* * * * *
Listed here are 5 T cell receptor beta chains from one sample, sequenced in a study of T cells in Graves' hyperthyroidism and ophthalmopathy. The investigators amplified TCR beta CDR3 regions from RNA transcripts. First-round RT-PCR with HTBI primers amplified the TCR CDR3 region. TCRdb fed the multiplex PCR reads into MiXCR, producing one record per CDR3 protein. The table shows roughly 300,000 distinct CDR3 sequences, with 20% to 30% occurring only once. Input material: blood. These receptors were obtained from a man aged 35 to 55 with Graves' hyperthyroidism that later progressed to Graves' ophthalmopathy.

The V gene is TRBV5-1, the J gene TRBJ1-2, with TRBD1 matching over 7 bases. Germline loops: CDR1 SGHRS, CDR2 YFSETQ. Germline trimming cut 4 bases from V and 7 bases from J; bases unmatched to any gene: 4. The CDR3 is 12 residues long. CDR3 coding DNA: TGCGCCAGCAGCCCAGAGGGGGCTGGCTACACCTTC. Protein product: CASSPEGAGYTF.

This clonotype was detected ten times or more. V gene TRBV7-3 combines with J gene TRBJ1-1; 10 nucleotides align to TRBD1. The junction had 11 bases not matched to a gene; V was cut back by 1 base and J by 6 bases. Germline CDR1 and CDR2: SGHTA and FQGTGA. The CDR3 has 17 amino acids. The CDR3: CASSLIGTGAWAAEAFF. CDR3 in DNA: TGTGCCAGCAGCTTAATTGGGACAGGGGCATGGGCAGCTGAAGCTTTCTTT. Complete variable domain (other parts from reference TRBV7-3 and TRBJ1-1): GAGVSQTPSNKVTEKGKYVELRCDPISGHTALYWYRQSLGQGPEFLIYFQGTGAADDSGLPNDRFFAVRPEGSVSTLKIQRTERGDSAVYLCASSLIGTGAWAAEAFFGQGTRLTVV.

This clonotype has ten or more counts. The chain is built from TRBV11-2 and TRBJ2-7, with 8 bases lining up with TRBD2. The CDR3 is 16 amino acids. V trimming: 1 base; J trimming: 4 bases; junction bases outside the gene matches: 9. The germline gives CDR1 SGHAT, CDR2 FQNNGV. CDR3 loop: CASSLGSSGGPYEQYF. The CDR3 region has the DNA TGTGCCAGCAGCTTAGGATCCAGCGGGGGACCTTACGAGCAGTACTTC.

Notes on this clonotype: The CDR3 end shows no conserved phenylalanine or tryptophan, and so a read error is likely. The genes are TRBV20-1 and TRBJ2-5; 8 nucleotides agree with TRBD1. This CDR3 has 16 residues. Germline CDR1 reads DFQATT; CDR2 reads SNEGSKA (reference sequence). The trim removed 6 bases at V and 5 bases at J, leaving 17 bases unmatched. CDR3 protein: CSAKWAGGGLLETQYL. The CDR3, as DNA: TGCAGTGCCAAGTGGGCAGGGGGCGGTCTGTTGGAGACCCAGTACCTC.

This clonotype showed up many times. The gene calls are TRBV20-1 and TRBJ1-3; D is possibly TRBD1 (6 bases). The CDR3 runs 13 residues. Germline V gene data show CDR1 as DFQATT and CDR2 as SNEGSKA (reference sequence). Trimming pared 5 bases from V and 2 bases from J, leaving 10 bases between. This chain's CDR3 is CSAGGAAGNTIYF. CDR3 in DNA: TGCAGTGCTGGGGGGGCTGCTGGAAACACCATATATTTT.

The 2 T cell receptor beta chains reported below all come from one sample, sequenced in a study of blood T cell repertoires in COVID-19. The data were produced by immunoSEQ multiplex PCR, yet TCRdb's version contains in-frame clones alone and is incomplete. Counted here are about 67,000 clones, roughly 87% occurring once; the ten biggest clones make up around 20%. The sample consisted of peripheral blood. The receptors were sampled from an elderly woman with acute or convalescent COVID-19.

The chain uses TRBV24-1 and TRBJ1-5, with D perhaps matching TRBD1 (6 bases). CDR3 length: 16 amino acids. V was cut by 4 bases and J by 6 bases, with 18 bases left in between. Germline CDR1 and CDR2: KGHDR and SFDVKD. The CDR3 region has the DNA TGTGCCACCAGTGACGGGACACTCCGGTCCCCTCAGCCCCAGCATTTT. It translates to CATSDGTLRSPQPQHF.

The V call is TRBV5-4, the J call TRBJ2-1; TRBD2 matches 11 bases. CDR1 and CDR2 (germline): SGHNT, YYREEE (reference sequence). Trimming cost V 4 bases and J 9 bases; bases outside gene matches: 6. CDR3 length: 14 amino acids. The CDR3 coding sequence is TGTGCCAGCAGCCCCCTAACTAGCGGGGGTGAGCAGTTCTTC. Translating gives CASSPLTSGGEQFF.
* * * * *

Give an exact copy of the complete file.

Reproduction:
Listed here are 5 T cell receptor beta chains from one sample, sequenced in a study of T cells in Graves' hyperthyroidism and ophthalmopathy. The investigators amplified TCR beta CDR3 regions from RNA transcripts. First-round RT-PCR with HTBI primers amplified the TCR CDR3 region. TCRdb fed the multiplex PCR reads into MiXCR, producing one record per CDR3 protein. The table shows roughly 300,000 distinct CDR3 sequences, with 20% to 30% occurring only once. Input material: blood. These receptors were obtained from a man aged 35 to 55 with Graves' hyperthyroidism that later progressed to Graves' ophthalmopathy.

The V gene is TRBV5-1, the J gene TRBJ1-2, with TRBD1 matching over 7 bases. Germline loops: CDR1 SGHRS, CDR2 YFSETQ. Germline trimming cut 4 bases from V and 7 bases from J; bases unmatched to any gene: 4. The CDR3 is 12 residues long. CDR3 coding DNA: TGCGCCAGCAGCCCAGAGGGGGCTGGCTACACCTTC. Protein product: CASSPEGAGYTF.

This clonotype was detected ten times or more. V gene TRBV7-3 combines with J gene TRBJ1-1; 10 nucleotides align to TRBD1. The junction had 11 bases not matched to a gene; V was cut back by 1 base and J by 6 bases. Germline CDR1 and CDR2: SGHTA and FQGTGA. The CDR3 has 17 amino acids. The CDR3: CASSLIGTGAWAAEAFF. CDR3 in DNA: TGTGCCAGCAGCTTAATTGGGACAGGGGCATGGGCAGCTGAAGCTTTCTTT. Complete variable domain (other parts from reference TRBV7-3 and TRBJ1-1): GAGVSQTPSNKVTEKGKYVELRCDPISGHTALYWYRQSLGQGPEFLIYFQGTGAADDSGLPNDRFFAVRPEGSVSTLKIQRTERGDSAVYLCASSLIGTGAWAAEAFFGQGTRLTVV.

This clonotype has ten or more counts. The chain is built from TRBV11-2 and TRBJ2-7, with 8 bases lining up with TRBD2. The CDR3 is 16 amino acids. V trimming: 1 base; J trimming: 4 bases; junction bases outside the gene matches: 9. The germline gives CDR1 SGHAT, CDR2 FQNNGV. CDR3 loop: CASSLGSSGGPYEQYF. The CDR3 region has the DNA TGTGCCAGCAGCTTAGGATCCAGCGGGGGACCTTACGAGCAGTACTTC.

Notes on this clonotype: The CDR3 end shows no conserved phenylalanine or tryptophan, and so a read error is likely. The genes are TRBV20-1 and TRBJ2-5; 8 nucleotides agree with TRBD1. This CDR3 has 16 residues. Germline CDR1 reads DFQATT; CDR2 reads SNEGSKA (reference sequence). The trim removed 6 bases at V and 5 bases at J, leaving 17 bases unmatched. CDR3 protein: CSAKWAGGGLLETQYL. The CDR3, as DNA: TGCAGTGCCAAGTGGGCAGGGGGCGGTCTGTTGGAGACCCAGTACCTC.

This clonotype showed up many times. The gene calls are TRBV20-1 and TRBJ1-3; D is possibly TRBD1 (6 bases). The CDR3 runs 13 residues. Germline V gene data show CDR1 as DFQATT and CDR2 as SNEGSKA (reference sequence). Trimming pared 5 bases from V and 2 bases from J, leaving 10 bases between. This chain's CDR3 is CSAGGAAGNTIYF. CDR3 in DNA: TGCAGTGCTGGGGGGGCTGCTGGAAACACCATATATTTT.

The 2 T cell receptor beta chains reported below all come from one sample, sequenced in a study of blood T cell repertoires in COVID-19. The data were produced by immunoSEQ multiplex PCR, yet TCRdb's version contains in-frame clones alone and is incomplete. Counted here are about 67,000 clones, roughly 87% occurring once; the ten biggest clones make up around 20%. The sample consisted of peripheral blood. The receptors were sampled from an elderly woman with acute or convalescent COVID-19.

The chain uses TRBV24-1 and TRBJ1-5, with D perhaps matching TRBD1 (6 bases). CDR3 length: 16 amino acids. V was cut by 4 bases and J by 6 bases, with 18 bases left in between. Germline CDR1 and CDR2: KGHDR and SFDVKD. The CDR3 region has the DNA TGTGCCACCAGTGACGGGACACTCCGGTCCCCTCAGCCCCAGCATTTT. It translates to CATSDGTLRSPQPQHF.

The V call is TRBV5-4, the J call TRBJ2-1; TRBD2 matches 11 bases. CDR1 and CDR2 (germline): SGHNT, YYREEE (reference sequence). Trimming cost V 4 bases and J 9 bases; bases outside gene matches: 6. CDR3 length: 14 amino acids. The CDR3 coding sequence is TGTGCCAGCAGCCCCCTAACTAGCGGGGGTGAGCAGTTCTTC. Translating gives CASSPLTSGGEQFF.